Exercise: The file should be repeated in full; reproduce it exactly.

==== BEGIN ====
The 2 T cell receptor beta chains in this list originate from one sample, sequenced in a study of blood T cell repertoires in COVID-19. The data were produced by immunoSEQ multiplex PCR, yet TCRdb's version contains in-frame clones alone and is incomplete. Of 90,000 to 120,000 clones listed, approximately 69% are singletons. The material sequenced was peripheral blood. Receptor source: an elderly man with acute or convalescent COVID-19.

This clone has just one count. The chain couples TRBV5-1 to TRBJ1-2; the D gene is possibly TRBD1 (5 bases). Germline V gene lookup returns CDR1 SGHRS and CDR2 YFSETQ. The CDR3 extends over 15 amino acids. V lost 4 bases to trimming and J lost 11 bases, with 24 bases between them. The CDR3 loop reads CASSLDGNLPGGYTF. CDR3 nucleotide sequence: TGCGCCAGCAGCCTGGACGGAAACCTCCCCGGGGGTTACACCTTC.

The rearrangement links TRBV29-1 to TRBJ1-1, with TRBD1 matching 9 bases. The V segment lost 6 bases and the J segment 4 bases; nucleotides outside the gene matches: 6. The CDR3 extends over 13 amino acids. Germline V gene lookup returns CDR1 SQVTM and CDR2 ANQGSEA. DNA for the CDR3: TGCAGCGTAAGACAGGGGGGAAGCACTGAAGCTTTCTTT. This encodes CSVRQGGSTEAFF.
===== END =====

The 2 T cell receptor beta chains in this list originate from one sample, sequenced in a study of blood T cell repertoires in COVID-19. The data were produced by immunoSEQ multiplex PCR, yet TCRdb's version contains in-frame clones alone and is incomplete. Of 90,000 to 120,000 clones listed, approximately 69% are singletons. The material sequenced was peripheral blood. Receptor source: an elderly man with acute or convalescent COVID-19.

This clone has just one count. The chain couples TRBV5-1 to TRBJ1-2; the D gene is possibly TRBD1 (5 bases). Germline V gene lookup returns CDR1 SGHRS and CDR2 YFSETQ. The CDR3 extends over 15 amino acids. V lost 4 bases to trimming and J lost 11 bases, with 24 bases between them. The CDR3 loop reads CASSLDGNLPGGYTF. CDR3 nucleotide sequence: TGCGCCAGCAGCCTGGACGGAAACCTCCCCGGGGGTTACACCTTC.

The rearrangement links TRBV29-1 to TRBJ1-1, with TRBD1 matching 9 bases. The V segment lost 6 bases and the J segment 4 bases; nucleotides outside the gene matches: 6. The CDR3 extends over 13 amino acids. Germline V gene lookup returns CDR1 SQVTM and CDR2 ANQGSEA. DNA for the CDR3: TGCAGCGTAAGACAGGGGGGAAGCACTGAAGCTTTCTTT. This encodes CSVRQGGSTEAFF.